Please help us pass this message on.

Gems from the Ocean

20160128_192701I’m ashamed to say I’ve only just discovered August Wilson, the Pulitzer Prize winning playwright known as the American Shakespeare. But what a way to discover him and his searing explorations of what it means to be black in America: through the stunning, gut-wrenching interpretation of his play Gem of the Ocean, currently playing at the Marin Theatre Company. Go see it, Bay Area peeps; you must.

Wilson is best known for his ten play cycle on the lives of African Americans in the 20th century, one for every decade. Gem of the Ocean is the first of the cycle, written second to last in 2003 (Wilson died in 2005). And for us, there were multiple performances on theatre night: the play itself, and then the responses of the predominantly white audience (AFAICT, we were one of two families of colour attending) that stayed for a Q&A session with cast and crew after.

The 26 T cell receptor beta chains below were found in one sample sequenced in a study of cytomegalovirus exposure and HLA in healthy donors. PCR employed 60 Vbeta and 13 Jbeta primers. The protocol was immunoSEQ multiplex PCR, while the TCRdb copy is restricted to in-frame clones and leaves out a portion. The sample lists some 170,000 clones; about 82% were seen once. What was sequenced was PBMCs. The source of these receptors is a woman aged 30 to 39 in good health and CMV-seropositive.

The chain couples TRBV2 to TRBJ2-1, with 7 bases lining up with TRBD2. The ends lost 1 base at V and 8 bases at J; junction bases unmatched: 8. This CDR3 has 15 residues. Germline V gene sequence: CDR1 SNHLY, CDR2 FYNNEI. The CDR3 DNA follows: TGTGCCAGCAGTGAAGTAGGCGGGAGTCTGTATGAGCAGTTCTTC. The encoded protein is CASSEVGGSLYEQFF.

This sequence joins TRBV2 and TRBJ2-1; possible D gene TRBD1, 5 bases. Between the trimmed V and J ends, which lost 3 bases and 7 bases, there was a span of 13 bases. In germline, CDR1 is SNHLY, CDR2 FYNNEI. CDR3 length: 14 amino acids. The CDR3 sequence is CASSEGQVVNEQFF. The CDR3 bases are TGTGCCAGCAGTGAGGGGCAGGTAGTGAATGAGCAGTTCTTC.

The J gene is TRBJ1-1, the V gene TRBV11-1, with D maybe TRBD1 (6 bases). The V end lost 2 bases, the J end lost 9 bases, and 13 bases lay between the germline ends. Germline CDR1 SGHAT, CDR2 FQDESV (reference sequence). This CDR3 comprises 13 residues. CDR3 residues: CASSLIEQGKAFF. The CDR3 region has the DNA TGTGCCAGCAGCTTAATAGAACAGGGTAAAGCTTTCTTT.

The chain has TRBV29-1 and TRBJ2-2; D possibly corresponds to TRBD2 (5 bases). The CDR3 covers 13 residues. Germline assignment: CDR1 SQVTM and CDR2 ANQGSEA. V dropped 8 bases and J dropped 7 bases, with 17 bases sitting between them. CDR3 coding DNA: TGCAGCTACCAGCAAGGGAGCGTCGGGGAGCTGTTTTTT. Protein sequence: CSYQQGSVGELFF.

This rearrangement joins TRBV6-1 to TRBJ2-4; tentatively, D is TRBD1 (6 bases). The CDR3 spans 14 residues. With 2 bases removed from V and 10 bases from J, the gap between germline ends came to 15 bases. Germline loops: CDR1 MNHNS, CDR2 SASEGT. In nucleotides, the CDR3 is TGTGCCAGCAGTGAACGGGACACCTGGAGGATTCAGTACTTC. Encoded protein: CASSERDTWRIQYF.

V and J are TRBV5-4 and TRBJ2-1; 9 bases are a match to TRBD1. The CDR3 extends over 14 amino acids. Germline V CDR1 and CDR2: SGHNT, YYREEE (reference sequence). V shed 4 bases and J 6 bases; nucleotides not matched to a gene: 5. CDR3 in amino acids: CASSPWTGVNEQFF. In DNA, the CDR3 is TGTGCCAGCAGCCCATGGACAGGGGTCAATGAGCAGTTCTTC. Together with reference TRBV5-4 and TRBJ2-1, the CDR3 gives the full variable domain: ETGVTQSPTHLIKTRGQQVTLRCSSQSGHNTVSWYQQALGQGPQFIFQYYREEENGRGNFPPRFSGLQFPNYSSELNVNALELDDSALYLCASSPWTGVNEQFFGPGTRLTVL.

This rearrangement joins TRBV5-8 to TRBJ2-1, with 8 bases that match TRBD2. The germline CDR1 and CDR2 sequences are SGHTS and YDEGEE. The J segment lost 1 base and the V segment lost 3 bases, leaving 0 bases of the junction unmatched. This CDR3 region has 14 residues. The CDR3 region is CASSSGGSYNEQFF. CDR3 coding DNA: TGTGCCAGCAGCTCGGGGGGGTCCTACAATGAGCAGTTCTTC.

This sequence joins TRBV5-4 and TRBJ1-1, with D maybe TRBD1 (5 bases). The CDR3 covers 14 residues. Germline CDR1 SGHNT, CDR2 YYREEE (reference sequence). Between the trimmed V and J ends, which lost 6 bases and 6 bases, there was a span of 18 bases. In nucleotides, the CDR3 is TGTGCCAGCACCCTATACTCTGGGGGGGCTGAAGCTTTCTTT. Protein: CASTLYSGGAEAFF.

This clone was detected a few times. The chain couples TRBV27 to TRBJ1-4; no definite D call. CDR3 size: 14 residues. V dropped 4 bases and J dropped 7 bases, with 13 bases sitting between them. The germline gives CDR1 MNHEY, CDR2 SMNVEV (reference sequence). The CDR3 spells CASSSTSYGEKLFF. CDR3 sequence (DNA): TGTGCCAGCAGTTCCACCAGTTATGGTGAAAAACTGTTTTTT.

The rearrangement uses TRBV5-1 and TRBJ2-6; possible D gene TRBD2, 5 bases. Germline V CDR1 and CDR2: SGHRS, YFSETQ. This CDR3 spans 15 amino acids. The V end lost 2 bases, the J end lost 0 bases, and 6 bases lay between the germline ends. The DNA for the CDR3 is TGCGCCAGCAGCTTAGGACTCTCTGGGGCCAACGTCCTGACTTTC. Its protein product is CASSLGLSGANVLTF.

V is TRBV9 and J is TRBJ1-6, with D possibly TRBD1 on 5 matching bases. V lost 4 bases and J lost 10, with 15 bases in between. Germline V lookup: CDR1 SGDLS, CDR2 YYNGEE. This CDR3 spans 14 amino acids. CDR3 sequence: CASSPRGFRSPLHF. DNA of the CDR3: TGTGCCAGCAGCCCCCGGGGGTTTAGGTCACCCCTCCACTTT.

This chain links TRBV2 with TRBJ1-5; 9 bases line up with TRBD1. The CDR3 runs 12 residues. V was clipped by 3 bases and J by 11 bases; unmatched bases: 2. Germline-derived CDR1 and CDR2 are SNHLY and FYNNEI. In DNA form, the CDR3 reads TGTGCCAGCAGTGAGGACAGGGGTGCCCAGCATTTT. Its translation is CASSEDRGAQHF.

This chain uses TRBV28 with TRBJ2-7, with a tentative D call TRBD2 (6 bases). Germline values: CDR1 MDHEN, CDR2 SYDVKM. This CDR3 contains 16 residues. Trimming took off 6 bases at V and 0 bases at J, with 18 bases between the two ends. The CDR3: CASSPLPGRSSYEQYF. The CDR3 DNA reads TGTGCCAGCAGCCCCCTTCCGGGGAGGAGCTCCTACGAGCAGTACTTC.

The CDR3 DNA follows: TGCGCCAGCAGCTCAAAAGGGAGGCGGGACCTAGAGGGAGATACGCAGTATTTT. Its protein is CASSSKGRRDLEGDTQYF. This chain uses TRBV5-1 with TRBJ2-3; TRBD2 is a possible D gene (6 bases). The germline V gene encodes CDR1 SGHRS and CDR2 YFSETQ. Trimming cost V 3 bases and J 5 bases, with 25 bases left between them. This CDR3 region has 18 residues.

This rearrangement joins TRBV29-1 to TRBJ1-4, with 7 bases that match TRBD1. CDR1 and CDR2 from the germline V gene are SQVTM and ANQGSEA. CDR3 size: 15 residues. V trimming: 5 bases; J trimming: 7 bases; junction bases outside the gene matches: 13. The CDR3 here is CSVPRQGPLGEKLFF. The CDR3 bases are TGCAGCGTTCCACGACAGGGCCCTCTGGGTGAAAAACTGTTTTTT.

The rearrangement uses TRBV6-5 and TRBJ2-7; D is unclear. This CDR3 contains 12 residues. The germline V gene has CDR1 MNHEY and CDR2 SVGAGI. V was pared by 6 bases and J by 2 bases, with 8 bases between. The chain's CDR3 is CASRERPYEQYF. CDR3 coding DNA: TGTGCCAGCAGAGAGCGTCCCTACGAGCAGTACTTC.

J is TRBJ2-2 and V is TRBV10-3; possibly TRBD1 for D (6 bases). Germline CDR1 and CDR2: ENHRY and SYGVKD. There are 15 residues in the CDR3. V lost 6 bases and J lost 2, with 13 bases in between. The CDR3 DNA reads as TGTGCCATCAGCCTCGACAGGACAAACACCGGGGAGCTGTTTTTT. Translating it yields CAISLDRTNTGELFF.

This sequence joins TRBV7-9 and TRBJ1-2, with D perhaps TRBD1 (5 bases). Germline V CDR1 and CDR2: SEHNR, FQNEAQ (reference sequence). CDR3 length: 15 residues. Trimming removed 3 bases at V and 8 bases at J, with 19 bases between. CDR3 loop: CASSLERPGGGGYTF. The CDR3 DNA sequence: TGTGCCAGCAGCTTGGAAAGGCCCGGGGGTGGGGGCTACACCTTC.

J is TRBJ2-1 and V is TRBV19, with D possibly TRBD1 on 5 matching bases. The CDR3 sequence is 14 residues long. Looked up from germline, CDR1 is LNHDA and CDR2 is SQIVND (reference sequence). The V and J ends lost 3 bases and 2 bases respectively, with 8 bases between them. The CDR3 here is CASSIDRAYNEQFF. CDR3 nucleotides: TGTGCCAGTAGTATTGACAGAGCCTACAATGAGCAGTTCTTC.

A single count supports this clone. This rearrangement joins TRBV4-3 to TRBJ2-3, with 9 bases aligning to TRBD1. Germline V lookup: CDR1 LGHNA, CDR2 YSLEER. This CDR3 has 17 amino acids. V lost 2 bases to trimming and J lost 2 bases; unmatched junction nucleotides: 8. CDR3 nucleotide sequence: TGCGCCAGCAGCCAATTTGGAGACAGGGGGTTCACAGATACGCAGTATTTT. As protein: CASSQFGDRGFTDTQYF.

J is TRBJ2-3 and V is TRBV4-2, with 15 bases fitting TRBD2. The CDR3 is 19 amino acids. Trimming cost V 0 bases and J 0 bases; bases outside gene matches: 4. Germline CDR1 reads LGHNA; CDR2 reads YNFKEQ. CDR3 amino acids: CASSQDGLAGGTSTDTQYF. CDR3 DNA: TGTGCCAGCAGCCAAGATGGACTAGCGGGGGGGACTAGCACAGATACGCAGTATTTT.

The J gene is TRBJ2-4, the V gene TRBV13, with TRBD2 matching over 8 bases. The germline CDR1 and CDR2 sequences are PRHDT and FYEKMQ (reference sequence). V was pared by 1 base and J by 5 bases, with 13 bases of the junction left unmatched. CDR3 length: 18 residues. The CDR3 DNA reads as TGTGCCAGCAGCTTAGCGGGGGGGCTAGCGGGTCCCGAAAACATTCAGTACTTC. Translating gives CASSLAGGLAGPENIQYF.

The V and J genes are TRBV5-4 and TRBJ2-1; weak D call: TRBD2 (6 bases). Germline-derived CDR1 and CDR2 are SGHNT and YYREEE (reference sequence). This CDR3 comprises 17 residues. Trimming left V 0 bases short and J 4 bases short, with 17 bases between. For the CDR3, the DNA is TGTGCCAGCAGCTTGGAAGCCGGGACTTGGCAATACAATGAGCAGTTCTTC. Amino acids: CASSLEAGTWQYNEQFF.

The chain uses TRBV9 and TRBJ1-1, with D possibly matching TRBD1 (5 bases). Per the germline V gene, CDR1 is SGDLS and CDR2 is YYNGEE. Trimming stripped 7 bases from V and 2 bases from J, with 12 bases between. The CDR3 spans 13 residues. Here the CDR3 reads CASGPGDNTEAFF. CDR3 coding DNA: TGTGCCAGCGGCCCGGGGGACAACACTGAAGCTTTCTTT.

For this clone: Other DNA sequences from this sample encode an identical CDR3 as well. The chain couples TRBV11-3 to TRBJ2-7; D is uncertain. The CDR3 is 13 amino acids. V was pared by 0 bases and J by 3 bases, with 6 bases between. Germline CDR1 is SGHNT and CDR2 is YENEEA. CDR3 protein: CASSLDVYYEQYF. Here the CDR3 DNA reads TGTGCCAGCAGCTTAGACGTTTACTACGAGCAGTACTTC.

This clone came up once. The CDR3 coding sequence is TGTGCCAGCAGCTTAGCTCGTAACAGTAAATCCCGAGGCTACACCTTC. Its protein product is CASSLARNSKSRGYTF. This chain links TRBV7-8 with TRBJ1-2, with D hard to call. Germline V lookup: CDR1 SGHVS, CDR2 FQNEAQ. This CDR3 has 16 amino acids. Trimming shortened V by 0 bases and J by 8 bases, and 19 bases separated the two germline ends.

Amongst the conversations with no clue: ‘I don’t understand where the spirituality of the original went…’ So Wilson uses seemingly Christian symbolism underwritten by Yoruba spirituality, which hybridised form dramaturg Omi Osun Joni L. Jones pops up so powerfully in her interpretation. In other words, it’s nothing but political and spiritual, just perhaps not your politics and your spirituality, Mr. White Theatre-goer.

The interpretation also breaks with the familiar idiom of ‘naturalistic’ theatre, which is how August Wilson is often played. Instead, it offers rhythm, beat, syncopation: jazz of word and gesture. Be prepared for its power, and for its getting under your skin. I found myself squirming in my seat, hardly able to sit still (such a no-no for a polite theatre-goer!).